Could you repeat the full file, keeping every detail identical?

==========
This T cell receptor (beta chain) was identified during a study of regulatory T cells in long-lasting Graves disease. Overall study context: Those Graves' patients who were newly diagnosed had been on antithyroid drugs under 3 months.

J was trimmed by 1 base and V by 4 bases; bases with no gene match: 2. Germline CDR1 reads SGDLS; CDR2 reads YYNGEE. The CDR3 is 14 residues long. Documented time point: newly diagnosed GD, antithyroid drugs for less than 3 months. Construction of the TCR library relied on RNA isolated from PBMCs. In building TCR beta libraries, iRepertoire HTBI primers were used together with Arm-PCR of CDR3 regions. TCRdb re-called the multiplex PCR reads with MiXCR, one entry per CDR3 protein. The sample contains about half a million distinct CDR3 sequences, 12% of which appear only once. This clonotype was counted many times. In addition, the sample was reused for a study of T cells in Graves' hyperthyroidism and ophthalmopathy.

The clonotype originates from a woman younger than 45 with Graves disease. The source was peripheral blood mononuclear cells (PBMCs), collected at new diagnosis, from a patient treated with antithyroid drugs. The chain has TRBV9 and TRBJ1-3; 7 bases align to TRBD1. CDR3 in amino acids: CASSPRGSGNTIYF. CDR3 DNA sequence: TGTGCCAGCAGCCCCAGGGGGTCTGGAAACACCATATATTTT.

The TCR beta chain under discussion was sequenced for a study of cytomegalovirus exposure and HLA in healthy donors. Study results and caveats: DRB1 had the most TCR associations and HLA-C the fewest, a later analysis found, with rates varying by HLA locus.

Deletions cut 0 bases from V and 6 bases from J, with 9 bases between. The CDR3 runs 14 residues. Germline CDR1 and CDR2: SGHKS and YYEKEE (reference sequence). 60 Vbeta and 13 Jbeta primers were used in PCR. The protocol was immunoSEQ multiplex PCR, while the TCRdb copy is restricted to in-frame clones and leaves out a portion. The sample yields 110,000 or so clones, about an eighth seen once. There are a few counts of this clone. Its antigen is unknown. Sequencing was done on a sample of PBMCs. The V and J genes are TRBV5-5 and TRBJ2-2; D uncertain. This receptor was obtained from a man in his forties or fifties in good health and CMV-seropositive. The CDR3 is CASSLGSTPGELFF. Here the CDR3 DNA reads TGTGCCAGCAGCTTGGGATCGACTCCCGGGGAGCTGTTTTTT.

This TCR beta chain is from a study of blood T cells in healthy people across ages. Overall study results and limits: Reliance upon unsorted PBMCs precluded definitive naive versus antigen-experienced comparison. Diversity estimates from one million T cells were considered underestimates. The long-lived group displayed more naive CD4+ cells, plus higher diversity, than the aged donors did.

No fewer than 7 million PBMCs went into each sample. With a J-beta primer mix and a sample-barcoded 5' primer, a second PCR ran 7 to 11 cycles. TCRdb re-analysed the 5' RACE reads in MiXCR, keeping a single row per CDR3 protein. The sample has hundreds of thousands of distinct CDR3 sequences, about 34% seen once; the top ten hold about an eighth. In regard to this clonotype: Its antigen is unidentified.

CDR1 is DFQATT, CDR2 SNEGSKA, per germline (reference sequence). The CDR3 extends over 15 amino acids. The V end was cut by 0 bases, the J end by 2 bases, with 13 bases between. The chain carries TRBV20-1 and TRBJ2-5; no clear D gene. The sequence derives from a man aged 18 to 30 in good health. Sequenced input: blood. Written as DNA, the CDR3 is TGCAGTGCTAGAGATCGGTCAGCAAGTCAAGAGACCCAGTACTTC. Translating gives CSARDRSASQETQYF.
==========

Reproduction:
This T cell receptor (beta chain) was identified during a study of regulatory T cells in long-lasting Graves disease. Overall study context: Those Graves' patients who were newly diagnosed had been on antithyroid drugs under 3 months.

J was trimmed by 1 base and V by 4 bases; bases with no gene match: 2. Germline CDR1 reads SGDLS; CDR2 reads YYNGEE. The CDR3 is 14 residues long. Documented time point: newly diagnosed GD, antithyroid drugs for less than 3 months. Construction of the TCR library relied on RNA isolated from PBMCs. In building TCR beta libraries, iRepertoire HTBI primers were used together with Arm-PCR of CDR3 regions. TCRdb re-called the multiplex PCR reads with MiXCR, one entry per CDR3 protein. The sample contains about half a million distinct CDR3 sequences, 12% of which appear only once. This clonotype was counted many times. In addition, the sample was reused for a study of T cells in Graves' hyperthyroidism and ophthalmopathy.

The clonotype originates from a woman younger than 45 with Graves disease. The source was peripheral blood mononuclear cells (PBMCs), collected at new diagnosis, from a patient treated with antithyroid drugs. The chain has TRBV9 and TRBJ1-3; 7 bases align to TRBD1. CDR3 in amino acids: CASSPRGSGNTIYF. CDR3 DNA sequence: TGTGCCAGCAGCCCCAGGGGGTCTGGAAACACCATATATTTT.

The TCR beta chain under discussion was sequenced for a study of cytomegalovirus exposure and HLA in healthy donors. Study results and caveats: DRB1 had the most TCR associations and HLA-C the fewest, a later analysis found, with rates varying by HLA locus.

Deletions cut 0 bases from V and 6 bases from J, with 9 bases between. The CDR3 runs 14 residues. Germline CDR1 and CDR2: SGHKS and YYEKEE (reference sequence). 60 Vbeta and 13 Jbeta primers were used in PCR. The protocol was immunoSEQ multiplex PCR, while the TCRdb copy is restricted to in-frame clones and leaves out a portion. The sample yields 110,000 or so clones, about an eighth seen once. There are a few counts of this clone. Its antigen is unknown. Sequencing was done on a sample of PBMCs. The V and J genes are TRBV5-5 and TRBJ2-2; D uncertain. This receptor was obtained from a man in his forties or fifties in good health and CMV-seropositive. The CDR3 is CASSLGSTPGELFF. Here the CDR3 DNA reads TGTGCCAGCAGCTTGGGATCGACTCCCGGGGAGCTGTTTTTT.

This TCR beta chain is from a study of blood T cells in healthy people across ages. Overall study results and limits: Reliance upon unsorted PBMCs precluded definitive naive versus antigen-experienced comparison. Diversity estimates from one million T cells were considered underestimates. The long-lived group displayed more naive CD4+ cells, plus higher diversity, than the aged donors did.

No fewer than 7 million PBMCs went into each sample. With a J-beta primer mix and a sample-barcoded 5' primer, a second PCR ran 7 to 11 cycles. TCRdb re-analysed the 5' RACE reads in MiXCR, keeping a single row per CDR3 protein. The sample has hundreds of thousands of distinct CDR3 sequences, about 34% seen once; the top ten hold about an eighth. In regard to this clonotype: Its antigen is unidentified.

CDR1 is DFQATT, CDR2 SNEGSKA, per germline (reference sequence). The CDR3 extends over 15 amino acids. The V end was cut by 0 bases, the J end by 2 bases, with 13 bases between. The chain carries TRBV20-1 and TRBJ2-5; no clear D gene. The sequence derives from a man aged 18 to 30 in good health. Sequenced input: blood. Written as DNA, the CDR3 is TGCAGTGCTAGAGATCGGTCAGCAAGTCAAGAGACCCAGTACTTC. Translating gives CSARDRSASQETQYF.